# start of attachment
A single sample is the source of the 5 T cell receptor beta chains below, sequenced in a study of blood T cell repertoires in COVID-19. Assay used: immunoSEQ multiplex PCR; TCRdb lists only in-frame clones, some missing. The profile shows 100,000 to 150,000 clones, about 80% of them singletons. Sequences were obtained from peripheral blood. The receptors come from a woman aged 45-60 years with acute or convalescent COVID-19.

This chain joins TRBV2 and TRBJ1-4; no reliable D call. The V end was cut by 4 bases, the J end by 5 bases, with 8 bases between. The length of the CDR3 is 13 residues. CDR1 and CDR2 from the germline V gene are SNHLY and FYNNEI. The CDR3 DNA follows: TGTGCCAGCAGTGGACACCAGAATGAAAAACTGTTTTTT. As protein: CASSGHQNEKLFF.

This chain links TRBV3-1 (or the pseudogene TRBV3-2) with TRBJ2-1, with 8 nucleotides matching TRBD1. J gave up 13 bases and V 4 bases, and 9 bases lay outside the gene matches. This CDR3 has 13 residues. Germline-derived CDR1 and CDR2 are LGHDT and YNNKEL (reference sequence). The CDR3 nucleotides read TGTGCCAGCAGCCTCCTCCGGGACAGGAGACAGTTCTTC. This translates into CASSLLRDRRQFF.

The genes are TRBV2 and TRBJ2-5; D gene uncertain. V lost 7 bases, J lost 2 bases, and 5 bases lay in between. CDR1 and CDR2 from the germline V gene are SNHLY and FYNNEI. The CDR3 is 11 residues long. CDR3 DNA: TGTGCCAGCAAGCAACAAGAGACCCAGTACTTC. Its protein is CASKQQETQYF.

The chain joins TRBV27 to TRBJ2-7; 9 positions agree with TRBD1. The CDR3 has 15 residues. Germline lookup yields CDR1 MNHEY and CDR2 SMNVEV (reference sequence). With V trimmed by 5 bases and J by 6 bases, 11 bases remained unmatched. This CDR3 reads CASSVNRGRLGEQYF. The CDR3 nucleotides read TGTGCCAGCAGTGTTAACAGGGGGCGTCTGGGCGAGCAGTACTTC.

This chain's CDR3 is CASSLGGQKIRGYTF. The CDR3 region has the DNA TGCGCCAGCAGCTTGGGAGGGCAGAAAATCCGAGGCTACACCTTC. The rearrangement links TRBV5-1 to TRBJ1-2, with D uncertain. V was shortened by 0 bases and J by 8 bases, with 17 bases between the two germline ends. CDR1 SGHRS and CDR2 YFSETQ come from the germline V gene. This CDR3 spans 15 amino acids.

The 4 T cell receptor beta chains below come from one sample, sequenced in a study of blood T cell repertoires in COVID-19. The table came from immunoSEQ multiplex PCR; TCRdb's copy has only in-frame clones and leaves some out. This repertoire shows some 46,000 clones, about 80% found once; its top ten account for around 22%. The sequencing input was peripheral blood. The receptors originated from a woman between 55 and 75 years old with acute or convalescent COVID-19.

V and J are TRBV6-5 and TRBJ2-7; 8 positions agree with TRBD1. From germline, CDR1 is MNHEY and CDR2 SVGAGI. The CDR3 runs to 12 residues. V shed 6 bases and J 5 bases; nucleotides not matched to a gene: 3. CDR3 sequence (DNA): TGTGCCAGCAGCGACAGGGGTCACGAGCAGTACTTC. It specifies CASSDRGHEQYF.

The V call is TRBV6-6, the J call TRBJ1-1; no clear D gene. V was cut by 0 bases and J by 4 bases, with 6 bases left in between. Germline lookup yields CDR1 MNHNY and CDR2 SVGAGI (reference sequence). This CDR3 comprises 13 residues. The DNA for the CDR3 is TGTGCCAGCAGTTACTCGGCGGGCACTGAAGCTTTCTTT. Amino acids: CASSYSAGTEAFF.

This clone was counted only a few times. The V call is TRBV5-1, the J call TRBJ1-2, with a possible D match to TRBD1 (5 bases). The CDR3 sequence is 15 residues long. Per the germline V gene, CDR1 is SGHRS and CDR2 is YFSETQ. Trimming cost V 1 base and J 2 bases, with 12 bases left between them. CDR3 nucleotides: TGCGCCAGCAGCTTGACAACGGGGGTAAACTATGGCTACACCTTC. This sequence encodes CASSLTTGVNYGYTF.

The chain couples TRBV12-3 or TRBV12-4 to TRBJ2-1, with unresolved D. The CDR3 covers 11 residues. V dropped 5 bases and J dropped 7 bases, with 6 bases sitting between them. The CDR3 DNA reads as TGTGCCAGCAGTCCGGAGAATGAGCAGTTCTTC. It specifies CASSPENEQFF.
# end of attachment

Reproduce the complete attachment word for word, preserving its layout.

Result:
A single sample is the source of the 5 T cell receptor beta chains below, sequenced in a study of blood T cell repertoires in COVID-19. Assay used: immunoSEQ multiplex PCR; TCRdb lists only in-frame clones, some missing. The profile shows 100,000 to 150,000 clones, about 80% of them singletons. Sequences were obtained from peripheral blood. The receptors come from a woman aged 45-60 years with acute or convalescent COVID-19.

This chain joins TRBV2 and TRBJ1-4; no reliable D call. The V end was cut by 4 bases, the J end by 5 bases, with 8 bases between. The length of the CDR3 is 13 residues. CDR1 and CDR2 from the germline V gene are SNHLY and FYNNEI. The CDR3 DNA follows: TGTGCCAGCAGTGGACACCAGAATGAAAAACTGTTTTTT. As protein: CASSGHQNEKLFF.

This chain links TRBV3-1 (or the pseudogene TRBV3-2) with TRBJ2-1, with 8 nucleotides matching TRBD1. J gave up 13 bases and V 4 bases, and 9 bases lay outside the gene matches. This CDR3 has 13 residues. Germline-derived CDR1 and CDR2 are LGHDT and YNNKEL (reference sequence). The CDR3 nucleotides read TGTGCCAGCAGCCTCCTCCGGGACAGGAGACAGTTCTTC. This translates into CASSLLRDRRQFF.

The genes are TRBV2 and TRBJ2-5; D gene uncertain. V lost 7 bases, J lost 2 bases, and 5 bases lay in between. CDR1 and CDR2 from the germline V gene are SNHLY and FYNNEI. The CDR3 is 11 residues long. CDR3 DNA: TGTGCCAGCAAGCAACAAGAGACCCAGTACTTC. Its protein is CASKQQETQYF.

The chain joins TRBV27 to TRBJ2-7; 9 positions agree with TRBD1. The CDR3 has 15 residues. Germline lookup yields CDR1 MNHEY and CDR2 SMNVEV (reference sequence). With V trimmed by 5 bases and J by 6 bases, 11 bases remained unmatched. This CDR3 reads CASSVNRGRLGEQYF. The CDR3 nucleotides read TGTGCCAGCAGTGTTAACAGGGGGCGTCTGGGCGAGCAGTACTTC.

This chain's CDR3 is CASSLGGQKIRGYTF. The CDR3 region has the DNA TGCGCCAGCAGCTTGGGAGGGCAGAAAATCCGAGGCTACACCTTC. The rearrangement links TRBV5-1 to TRBJ1-2, with D uncertain. V was shortened by 0 bases and J by 8 bases, with 17 bases between the two germline ends. CDR1 SGHRS and CDR2 YFSETQ come from the germline V gene. This CDR3 spans 15 amino acids.

The 4 T cell receptor beta chains below come from one sample, sequenced in a study of blood T cell repertoires in COVID-19. The table came from immunoSEQ multiplex PCR; TCRdb's copy has only in-frame clones and leaves some out. This repertoire shows some 46,000 clones, about 80% found once; its top ten account for around 22%. The sequencing input was peripheral blood. The receptors originated from a woman between 55 and 75 years old with acute or convalescent COVID-19.

V and J are TRBV6-5 and TRBJ2-7; 8 positions agree with TRBD1. From germline, CDR1 is MNHEY and CDR2 SVGAGI. The CDR3 runs to 12 residues. V shed 6 bases and J 5 bases; nucleotides not matched to a gene: 3. CDR3 sequence (DNA): TGTGCCAGCAGCGACAGGGGTCACGAGCAGTACTTC. It specifies CASSDRGHEQYF.

The V call is TRBV6-6, the J call TRBJ1-1; no clear D gene. V was cut by 0 bases and J by 4 bases, with 6 bases left in between. Germline lookup yields CDR1 MNHNY and CDR2 SVGAGI (reference sequence). This CDR3 comprises 13 residues. The DNA for the CDR3 is TGTGCCAGCAGTTACTCGGCGGGCACTGAAGCTTTCTTT. Amino acids: CASSYSAGTEAFF.

This clone was counted only a few times. The V call is TRBV5-1, the J call TRBJ1-2, with a possible D match to TRBD1 (5 bases). The CDR3 sequence is 15 residues long. Per the germline V gene, CDR1 is SGHRS and CDR2 is YFSETQ. Trimming cost V 1 base and J 2 bases, with 12 bases left between them. CDR3 nucleotides: TGCGCCAGCAGCTTGACAACGGGGGTAAACTATGGCTACACCTTC. This sequence encodes CASSLTTGVNYGYTF.

The chain couples TRBV12-3 or TRBV12-4 to TRBJ2-1, with unresolved D. The CDR3 covers 11 residues. V dropped 5 bases and J dropped 7 bases, with 6 bases sitting between them. The CDR3 DNA reads as TGTGCCAGCAGTCCGGAGAATGAGCAGTTCTTC. It specifies CASSPENEQFF.